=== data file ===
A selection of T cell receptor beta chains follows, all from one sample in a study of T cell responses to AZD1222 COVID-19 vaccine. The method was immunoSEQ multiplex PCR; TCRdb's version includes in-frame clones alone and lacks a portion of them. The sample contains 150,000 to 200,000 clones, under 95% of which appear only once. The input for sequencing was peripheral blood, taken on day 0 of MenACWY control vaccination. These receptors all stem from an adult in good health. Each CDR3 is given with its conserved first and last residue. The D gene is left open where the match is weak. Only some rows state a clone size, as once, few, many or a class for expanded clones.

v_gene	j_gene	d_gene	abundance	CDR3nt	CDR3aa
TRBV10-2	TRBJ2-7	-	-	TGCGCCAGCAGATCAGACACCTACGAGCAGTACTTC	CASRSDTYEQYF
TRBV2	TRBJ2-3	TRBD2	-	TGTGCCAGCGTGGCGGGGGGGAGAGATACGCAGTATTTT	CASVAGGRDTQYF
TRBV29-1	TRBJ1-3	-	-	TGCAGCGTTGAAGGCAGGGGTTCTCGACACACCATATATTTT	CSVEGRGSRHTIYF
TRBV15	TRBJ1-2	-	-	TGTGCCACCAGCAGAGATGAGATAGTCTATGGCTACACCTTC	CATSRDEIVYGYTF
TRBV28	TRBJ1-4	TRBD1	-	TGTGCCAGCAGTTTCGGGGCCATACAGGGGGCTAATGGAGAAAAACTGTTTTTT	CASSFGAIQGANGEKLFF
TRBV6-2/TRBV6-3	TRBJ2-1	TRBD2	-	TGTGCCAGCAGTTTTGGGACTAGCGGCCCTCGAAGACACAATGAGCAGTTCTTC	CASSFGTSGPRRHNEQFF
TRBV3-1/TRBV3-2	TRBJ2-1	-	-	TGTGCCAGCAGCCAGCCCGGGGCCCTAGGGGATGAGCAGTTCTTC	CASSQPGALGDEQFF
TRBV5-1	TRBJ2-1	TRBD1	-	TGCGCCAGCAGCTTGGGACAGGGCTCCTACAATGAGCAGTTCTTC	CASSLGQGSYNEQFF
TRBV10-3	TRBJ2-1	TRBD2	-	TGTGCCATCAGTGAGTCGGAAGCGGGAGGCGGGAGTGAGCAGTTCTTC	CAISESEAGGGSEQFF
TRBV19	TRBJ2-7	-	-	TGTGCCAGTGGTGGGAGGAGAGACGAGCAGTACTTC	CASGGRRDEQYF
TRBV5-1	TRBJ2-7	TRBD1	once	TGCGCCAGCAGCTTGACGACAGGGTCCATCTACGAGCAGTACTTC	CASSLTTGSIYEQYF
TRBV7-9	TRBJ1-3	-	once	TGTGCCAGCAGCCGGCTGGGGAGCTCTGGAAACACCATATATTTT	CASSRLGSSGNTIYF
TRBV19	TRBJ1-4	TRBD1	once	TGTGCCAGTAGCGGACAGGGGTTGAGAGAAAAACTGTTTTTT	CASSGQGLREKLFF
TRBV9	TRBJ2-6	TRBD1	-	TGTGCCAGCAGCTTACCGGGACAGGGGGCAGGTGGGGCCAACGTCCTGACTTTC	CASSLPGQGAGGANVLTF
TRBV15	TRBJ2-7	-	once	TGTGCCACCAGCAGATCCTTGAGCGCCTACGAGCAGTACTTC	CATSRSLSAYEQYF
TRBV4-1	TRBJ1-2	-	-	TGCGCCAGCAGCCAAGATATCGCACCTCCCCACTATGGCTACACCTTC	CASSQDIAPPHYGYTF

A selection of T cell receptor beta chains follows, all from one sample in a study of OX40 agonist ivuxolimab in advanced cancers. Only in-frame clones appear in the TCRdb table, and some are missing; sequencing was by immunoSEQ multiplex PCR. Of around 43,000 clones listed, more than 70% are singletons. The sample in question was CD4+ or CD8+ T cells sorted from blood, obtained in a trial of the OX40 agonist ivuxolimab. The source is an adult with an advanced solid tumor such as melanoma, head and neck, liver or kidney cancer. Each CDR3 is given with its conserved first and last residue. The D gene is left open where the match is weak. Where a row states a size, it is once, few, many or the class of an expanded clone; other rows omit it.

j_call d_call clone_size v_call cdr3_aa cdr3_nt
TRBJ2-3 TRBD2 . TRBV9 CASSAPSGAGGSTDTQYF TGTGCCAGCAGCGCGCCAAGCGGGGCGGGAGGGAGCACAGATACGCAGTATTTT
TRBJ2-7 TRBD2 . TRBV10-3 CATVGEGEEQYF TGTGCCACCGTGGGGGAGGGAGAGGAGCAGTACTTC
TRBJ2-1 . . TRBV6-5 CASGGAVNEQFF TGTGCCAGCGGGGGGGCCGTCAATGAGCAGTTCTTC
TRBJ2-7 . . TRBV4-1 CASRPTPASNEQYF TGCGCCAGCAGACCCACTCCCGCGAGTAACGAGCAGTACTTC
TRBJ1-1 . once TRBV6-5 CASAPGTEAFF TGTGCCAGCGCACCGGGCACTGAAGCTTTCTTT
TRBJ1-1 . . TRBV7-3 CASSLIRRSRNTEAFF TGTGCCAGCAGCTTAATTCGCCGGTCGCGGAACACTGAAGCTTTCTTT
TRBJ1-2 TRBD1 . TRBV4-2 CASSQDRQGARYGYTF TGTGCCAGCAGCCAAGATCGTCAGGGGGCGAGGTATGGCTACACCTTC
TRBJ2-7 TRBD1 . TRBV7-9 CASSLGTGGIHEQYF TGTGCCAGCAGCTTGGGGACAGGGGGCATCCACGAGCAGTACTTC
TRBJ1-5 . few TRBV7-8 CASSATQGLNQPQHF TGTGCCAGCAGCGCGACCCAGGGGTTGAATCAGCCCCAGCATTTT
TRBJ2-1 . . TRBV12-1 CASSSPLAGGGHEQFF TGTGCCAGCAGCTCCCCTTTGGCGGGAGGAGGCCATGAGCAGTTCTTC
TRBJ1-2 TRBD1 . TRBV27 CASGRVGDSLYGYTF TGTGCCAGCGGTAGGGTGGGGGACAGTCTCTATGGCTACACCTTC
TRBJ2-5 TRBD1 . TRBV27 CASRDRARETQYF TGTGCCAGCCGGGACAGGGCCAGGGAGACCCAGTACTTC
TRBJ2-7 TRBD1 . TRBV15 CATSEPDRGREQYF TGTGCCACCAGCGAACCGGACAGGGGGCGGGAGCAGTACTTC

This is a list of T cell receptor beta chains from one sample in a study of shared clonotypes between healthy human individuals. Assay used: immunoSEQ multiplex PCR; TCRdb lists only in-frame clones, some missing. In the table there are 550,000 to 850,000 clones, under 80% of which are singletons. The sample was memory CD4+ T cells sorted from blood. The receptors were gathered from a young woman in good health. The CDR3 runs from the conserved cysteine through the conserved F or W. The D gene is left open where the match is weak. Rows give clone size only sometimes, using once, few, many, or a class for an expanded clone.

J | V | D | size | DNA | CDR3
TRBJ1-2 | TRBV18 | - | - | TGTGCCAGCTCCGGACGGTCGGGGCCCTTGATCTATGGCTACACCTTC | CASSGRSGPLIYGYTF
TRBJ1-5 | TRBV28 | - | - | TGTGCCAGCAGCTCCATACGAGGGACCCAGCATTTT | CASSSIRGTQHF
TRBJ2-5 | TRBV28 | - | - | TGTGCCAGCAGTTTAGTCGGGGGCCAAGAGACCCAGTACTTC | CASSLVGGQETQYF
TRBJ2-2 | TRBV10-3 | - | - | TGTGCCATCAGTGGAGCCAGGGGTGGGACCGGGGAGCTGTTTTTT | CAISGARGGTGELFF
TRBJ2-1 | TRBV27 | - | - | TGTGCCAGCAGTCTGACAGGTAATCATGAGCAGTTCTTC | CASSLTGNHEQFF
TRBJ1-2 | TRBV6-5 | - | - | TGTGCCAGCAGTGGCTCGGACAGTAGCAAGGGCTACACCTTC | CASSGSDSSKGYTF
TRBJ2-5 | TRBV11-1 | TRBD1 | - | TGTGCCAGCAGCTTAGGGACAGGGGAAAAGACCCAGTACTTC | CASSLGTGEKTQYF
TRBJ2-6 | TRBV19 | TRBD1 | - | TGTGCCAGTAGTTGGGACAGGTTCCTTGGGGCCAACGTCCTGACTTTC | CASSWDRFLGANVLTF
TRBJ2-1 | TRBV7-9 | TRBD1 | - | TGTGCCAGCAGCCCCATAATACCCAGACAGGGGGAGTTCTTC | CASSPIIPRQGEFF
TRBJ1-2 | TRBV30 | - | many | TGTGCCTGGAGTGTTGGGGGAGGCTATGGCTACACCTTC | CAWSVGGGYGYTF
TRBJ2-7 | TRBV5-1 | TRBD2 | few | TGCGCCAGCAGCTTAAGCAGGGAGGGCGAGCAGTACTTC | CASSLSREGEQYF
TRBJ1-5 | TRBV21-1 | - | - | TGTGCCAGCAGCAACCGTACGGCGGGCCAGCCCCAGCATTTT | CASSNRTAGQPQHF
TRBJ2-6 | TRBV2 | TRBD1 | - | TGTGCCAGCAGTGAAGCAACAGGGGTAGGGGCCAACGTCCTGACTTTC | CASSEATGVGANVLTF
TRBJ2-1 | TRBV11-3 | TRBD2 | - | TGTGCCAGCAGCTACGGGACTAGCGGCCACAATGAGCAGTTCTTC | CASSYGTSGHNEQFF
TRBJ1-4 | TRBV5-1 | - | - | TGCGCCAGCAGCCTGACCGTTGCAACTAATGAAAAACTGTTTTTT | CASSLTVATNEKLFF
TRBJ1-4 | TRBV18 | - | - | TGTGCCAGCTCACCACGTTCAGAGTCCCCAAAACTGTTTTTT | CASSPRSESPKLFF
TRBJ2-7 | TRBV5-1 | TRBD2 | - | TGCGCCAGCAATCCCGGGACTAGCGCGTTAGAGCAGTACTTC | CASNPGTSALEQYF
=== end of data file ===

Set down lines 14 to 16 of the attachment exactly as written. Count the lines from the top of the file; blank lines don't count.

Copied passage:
TRBV7-9	TRBJ1-3	-	once	TGTGCCAGCAGCCGGCTGGGGAGCTCTGGAAACACCATATATTTT	CASSRLGSSGNTIYF
TRBV19	TRBJ1-4	TRBD1	once	TGTGCCAGTAGCGGACAGGGGTTGAGAGAAAAACTGTTTTTT	CASSGQGLREKLFF
TRBV9	TRBJ2-6	TRBD1	-	TGTGCCAGCAGCTTACCGGGACAGGGGGCAGGTGGGGCCAACGTCCTGACTTTC	CASSLPGQGAGGANVLTF